On March 23rd and 24th, UNM Music Professors Kristina Jacobsen (Ethnomusicology; former President, Society for Ethnomusicology, Southwest Chapter) and David Bashwiner (Music Theory; outgoing President, Rocky Mountain Society for Music Theory) traveled with Musicology and Music Theory graduate students Regan Homeyer, Renata Yazzie and Matthew Stanley to present their original research at the regional Rocky Mountain Scholars’ Conference in Tucson, Arizona, hosted by the University of Arizona’s Department of Music. The very successful student papers given were:
Matthew Stanley (Music Theory), “Toward Metric Stability: The Interplay of Hemiola, Syncopation, and Meter in Brahms’ Violin Sonata No. 1 in G Major, Op. 78”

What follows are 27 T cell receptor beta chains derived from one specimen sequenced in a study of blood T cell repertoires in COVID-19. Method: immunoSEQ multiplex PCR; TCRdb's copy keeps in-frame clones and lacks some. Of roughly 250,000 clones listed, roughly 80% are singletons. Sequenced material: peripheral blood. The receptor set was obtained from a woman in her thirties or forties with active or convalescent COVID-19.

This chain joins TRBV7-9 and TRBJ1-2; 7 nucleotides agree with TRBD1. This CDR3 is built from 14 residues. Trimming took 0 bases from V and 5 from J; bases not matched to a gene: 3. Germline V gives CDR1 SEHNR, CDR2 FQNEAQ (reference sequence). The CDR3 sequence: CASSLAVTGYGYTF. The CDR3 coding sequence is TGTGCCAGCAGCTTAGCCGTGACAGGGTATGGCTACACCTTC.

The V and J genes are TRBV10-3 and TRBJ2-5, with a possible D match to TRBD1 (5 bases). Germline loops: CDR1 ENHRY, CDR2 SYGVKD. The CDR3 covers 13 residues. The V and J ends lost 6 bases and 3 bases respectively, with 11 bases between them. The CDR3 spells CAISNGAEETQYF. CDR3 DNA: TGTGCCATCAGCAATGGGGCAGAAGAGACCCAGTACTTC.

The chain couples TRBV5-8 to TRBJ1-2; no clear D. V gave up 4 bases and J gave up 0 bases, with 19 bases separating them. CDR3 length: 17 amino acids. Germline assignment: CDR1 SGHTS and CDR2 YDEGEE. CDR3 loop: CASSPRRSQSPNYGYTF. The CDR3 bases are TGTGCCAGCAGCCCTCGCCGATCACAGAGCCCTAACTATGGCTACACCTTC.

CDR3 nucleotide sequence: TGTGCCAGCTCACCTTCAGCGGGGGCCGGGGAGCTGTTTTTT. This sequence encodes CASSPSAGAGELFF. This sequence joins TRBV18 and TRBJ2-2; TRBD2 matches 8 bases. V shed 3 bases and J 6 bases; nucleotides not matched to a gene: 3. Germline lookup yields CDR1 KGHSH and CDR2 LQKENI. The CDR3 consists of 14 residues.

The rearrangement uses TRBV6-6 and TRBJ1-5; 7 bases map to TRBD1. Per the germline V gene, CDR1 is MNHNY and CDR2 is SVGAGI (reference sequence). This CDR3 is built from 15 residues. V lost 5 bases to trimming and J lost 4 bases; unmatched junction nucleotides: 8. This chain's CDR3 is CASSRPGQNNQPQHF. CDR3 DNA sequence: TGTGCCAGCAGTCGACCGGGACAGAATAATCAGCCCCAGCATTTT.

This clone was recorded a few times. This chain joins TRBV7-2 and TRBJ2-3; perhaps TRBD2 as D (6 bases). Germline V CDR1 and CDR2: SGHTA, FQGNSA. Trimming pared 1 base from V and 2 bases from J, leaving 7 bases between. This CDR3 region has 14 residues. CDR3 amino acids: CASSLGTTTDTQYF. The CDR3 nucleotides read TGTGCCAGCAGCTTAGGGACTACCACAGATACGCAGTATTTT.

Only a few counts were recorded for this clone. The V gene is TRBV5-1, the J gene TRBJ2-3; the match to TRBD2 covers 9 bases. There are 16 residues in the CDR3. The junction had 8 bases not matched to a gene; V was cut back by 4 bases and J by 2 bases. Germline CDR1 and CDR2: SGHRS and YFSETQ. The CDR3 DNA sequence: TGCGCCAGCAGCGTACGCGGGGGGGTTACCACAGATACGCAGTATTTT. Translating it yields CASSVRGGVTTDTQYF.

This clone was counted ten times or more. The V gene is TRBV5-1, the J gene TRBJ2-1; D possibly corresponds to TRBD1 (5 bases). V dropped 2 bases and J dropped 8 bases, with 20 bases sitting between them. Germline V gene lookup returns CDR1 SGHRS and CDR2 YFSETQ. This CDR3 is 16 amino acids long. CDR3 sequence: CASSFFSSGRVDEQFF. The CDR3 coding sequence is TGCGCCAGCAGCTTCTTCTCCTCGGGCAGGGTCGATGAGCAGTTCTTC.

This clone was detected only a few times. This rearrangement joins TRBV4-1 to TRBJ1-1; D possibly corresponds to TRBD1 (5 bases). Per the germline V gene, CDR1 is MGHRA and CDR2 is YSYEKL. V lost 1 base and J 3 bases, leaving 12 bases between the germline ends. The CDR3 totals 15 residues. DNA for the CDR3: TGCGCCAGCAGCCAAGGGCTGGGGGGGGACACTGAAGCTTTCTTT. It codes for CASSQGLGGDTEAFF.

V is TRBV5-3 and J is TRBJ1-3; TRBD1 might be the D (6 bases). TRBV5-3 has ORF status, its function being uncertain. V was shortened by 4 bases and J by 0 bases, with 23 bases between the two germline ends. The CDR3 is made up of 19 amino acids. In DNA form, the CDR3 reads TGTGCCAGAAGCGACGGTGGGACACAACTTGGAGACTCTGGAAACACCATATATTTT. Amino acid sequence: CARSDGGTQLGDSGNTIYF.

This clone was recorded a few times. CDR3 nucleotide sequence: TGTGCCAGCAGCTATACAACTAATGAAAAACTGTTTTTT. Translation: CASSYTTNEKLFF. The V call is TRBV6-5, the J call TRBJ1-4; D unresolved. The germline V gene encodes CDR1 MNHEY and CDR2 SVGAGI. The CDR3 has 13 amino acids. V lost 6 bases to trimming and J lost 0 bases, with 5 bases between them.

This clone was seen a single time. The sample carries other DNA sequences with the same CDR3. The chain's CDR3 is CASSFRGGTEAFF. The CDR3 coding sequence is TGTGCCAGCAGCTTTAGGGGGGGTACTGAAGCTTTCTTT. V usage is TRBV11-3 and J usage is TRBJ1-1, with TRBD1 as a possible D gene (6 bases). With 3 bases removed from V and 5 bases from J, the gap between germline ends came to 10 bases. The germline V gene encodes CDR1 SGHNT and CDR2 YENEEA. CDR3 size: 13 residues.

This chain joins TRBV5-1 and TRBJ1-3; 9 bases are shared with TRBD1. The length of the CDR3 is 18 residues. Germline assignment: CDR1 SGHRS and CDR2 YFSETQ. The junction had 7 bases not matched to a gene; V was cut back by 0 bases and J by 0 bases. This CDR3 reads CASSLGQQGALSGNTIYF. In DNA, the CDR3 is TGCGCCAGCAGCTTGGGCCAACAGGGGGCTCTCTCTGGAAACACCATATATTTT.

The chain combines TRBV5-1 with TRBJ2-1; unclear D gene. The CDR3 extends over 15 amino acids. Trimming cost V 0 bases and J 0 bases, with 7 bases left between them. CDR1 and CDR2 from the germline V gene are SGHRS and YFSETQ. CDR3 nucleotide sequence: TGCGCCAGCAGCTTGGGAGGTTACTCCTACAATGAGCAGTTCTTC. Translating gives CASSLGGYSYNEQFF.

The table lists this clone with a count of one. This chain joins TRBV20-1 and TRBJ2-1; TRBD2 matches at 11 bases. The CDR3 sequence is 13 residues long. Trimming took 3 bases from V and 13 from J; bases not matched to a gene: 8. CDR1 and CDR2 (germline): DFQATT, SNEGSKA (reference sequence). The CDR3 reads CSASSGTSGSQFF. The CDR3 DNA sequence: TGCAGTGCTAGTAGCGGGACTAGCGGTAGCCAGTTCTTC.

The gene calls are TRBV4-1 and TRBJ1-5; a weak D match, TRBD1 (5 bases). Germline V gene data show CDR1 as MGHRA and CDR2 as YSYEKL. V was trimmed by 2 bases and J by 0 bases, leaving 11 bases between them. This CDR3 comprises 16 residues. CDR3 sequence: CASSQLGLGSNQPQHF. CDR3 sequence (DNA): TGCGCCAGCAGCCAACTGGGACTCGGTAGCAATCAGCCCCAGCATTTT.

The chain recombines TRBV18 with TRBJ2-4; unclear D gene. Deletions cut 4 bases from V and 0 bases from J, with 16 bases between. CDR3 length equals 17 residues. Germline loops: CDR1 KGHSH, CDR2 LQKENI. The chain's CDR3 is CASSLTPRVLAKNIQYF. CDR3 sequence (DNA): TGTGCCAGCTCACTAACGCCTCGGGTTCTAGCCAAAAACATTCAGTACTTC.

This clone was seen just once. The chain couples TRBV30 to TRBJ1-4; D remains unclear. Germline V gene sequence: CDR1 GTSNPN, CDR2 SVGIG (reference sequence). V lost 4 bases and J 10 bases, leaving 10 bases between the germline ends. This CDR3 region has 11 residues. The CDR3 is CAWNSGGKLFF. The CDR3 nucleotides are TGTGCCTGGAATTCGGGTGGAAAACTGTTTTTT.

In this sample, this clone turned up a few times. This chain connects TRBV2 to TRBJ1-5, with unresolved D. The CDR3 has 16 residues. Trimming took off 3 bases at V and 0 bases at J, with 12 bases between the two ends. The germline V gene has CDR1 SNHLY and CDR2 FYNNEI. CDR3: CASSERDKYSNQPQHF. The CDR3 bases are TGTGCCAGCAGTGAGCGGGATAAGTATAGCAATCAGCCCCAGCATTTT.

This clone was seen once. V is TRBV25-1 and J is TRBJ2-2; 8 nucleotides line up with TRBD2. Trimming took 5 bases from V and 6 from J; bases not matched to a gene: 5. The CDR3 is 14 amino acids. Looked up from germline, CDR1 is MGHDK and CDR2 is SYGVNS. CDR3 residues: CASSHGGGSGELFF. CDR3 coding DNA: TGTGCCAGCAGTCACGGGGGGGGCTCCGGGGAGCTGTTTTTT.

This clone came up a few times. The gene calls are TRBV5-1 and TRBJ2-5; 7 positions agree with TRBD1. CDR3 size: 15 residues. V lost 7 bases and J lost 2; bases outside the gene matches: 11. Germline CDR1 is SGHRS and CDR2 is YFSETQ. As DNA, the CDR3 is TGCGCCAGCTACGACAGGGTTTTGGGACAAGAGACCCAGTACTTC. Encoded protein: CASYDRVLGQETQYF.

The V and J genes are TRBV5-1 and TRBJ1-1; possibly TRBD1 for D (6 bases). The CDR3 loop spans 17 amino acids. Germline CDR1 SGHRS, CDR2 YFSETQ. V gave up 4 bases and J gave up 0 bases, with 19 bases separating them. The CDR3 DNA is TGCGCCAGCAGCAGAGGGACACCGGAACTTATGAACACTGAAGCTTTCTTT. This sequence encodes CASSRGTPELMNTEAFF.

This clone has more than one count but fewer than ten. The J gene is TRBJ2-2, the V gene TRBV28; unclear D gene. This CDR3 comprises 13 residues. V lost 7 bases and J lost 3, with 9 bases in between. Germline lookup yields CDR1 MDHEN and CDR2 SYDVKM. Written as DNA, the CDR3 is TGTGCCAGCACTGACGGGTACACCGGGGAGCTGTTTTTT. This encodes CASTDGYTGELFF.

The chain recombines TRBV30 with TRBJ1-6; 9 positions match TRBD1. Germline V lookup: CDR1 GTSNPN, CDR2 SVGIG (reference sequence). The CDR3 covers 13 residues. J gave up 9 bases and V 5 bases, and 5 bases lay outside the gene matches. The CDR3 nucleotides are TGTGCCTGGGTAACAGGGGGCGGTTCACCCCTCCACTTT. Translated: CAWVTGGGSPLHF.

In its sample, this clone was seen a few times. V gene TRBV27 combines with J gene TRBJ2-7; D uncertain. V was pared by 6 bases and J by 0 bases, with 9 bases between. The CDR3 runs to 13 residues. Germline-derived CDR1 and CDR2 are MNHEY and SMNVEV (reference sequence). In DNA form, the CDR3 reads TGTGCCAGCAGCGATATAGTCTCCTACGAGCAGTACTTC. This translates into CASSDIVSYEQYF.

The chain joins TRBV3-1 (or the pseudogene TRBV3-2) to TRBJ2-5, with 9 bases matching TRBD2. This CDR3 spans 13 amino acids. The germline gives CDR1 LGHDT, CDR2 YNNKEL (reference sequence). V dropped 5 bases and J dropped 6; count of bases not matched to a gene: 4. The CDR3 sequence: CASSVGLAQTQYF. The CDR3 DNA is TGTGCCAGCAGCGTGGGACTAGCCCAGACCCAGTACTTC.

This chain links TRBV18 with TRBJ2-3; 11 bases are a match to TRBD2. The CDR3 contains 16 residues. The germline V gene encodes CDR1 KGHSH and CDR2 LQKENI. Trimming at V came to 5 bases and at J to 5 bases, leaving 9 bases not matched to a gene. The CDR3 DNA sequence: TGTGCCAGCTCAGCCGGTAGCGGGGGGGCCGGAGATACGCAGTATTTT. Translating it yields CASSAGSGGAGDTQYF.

Regan Homeyer (Musicology), “Sounding the Nile: Hamza El Din as ‘Ethnographic Ear’”
Renata Yazzie (Musicology/Piano Performance), “Indigenizing Art Music: An Analysis of Connor Chee’s Navajo Vocables for Piano
Composer and pianist José Luis Hurtado, an associate professor in The University of New Mexico’s Department of Music in the College of Fine Arts, is one of the 2020 winners of the prestigious Guggenheim Fellowship.
This lecture/performance explores how black women have used music as a method of shaping the public rhetoric and sentiment surrounding the black civil rights struggle in America. Through a historical framework that moves through the height of the abolitionist movement, the Popular front during the 1930s and 1940s, the frontlines of the direct action campaigns of the 1960s, and the proliferation of the Black Power movement in the 1970s.
This talk will consider performances and recordings by singer Linda Ronstadt to propose what I refer to as her Americanish musical songbook. The suffix “ish” here intends to accentuate the “somewhat” or “to some extent” of “American” that Ronstadt—Tucson born and raised—lived and sonically imagined through her extraordinary musical career.